Aconex (UK) Ltd, the London-based arm of Melbourne, Australia-based international SaaS construction collaboration technology vendor Aconex delivered its first UK profits in the year to 30 June 2012, according to accounts recently lodged at the UK’s Companies House. A 2011 pre-tax loss of £187, 796 was turned into a pre-tax profit of £133,491 in 2012.
However, the profit was achieved during a year in which turnover slipped 30% from £2,247,499 in the year to 30 June 2011, to £1,562,610 a year later. The report initially gives little explanation other than to point out that it had had to close down its branch in Libya (reported previously in its 2011 report), with all staff either repatriated or made redundant (though non-UK sales amounted to just 2% of revenues in 2012, compared to 6% in 2011).
UK cost of sales shrank from roughly £135,000 to around £59,000, and administration expenses were cut from £2.38m to £1.44m, but the new-found profitability appears also to be about accounting measures. A note to the accounts shows the operating profit/loss was calculated after various adjustments that differed in their impact in each year’s accounts – for example, in 2011, Aconex (UK) Ltd incurred a foreign exchange loss of nearly £188,000 (against £7,000 in 2012), while in 2012 it had a management fee credit of £209,313, compared to a 2011 management fee charge of £310,911 in 2011.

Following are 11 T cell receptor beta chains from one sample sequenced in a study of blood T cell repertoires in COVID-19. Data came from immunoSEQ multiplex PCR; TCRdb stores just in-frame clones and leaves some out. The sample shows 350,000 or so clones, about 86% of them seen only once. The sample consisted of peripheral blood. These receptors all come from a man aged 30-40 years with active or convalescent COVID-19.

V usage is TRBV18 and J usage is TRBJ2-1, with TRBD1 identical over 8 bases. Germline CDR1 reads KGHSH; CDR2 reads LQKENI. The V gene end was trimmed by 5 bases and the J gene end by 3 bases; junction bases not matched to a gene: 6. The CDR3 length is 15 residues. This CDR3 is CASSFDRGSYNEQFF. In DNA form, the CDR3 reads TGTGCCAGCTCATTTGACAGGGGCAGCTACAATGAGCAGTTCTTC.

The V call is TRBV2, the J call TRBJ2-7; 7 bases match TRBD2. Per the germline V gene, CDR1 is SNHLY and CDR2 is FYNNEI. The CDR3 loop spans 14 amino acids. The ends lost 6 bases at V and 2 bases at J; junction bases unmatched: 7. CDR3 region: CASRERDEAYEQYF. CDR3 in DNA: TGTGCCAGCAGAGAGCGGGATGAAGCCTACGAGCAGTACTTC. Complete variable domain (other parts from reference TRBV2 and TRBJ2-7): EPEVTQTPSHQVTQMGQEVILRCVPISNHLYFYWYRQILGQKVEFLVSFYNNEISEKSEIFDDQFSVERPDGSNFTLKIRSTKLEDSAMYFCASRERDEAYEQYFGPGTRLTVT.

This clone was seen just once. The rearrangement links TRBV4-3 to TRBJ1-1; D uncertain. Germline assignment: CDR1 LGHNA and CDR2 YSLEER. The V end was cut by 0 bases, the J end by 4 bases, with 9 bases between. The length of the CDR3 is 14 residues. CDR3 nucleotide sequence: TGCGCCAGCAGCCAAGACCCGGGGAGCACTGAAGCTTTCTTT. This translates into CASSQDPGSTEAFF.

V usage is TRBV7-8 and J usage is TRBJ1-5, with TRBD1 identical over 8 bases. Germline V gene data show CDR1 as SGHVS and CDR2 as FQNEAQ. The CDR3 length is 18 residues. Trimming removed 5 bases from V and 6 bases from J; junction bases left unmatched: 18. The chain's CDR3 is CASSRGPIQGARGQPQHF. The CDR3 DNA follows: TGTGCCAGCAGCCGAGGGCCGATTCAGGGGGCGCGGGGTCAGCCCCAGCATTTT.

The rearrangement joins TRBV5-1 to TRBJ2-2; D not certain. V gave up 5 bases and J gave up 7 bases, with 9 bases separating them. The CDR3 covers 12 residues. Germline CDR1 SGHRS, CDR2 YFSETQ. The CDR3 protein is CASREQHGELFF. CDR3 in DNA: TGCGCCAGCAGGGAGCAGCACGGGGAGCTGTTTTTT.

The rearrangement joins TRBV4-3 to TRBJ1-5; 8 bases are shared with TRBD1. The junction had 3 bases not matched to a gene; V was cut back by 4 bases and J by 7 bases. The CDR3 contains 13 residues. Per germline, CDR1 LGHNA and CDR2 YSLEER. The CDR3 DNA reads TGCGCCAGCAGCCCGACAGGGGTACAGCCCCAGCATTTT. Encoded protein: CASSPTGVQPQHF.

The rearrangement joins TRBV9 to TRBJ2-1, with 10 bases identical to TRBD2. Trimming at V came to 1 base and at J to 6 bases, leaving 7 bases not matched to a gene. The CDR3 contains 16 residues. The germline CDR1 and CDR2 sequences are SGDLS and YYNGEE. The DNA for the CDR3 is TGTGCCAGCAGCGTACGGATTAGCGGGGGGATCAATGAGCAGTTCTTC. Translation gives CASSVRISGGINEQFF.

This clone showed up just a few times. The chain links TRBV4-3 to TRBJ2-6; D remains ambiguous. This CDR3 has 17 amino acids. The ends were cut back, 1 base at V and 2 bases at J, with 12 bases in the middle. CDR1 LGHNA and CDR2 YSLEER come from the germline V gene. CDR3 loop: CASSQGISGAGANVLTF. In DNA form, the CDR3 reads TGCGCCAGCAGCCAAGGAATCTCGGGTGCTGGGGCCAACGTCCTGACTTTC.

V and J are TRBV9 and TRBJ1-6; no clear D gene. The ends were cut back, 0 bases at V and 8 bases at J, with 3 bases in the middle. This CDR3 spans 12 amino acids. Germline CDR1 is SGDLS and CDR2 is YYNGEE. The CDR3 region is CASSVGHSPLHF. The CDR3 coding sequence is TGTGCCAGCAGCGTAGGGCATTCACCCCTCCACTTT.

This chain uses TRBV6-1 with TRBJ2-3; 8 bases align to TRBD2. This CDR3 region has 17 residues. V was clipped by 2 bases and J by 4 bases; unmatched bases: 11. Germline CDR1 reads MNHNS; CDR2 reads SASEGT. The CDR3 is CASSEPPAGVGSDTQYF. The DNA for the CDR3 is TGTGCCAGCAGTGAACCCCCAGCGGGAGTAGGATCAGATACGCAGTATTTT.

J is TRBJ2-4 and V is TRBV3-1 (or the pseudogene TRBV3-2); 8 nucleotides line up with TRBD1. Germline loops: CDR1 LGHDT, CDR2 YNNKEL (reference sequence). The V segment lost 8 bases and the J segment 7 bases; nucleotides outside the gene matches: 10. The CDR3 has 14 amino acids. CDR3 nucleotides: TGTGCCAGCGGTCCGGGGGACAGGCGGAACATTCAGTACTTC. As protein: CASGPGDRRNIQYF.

I underline that I am no accountant, but the turnover dip – on the back of the then continuing recession in the UK construction market – while disappointing, seems realistic (and is consistent with CEO Leigh Jasper’s November 2012 view that the UK and mainland Europe remained “tough”), though other UK-based vendors have been very bullish about the market of late (in May, 4Projects, for example, was talking about double digit growth, while Conject was claiming significant new gross order intake).
The new-found profitability seems less likely, but could be due to how various overheads are accounted for, along with the unravelling of adjustments in previous years.
To me, the graphs tell their own story: Aconex UK appears to be losing ground on rival UK operations on turnover (though we are, of course not comparing like with like: 4Projects’ and London-based Asite’s numbers cover all their international operations, for instance), but – by whatever means – Aconex’s underlying UK direction of travel on profit/loss appears – for now – positive.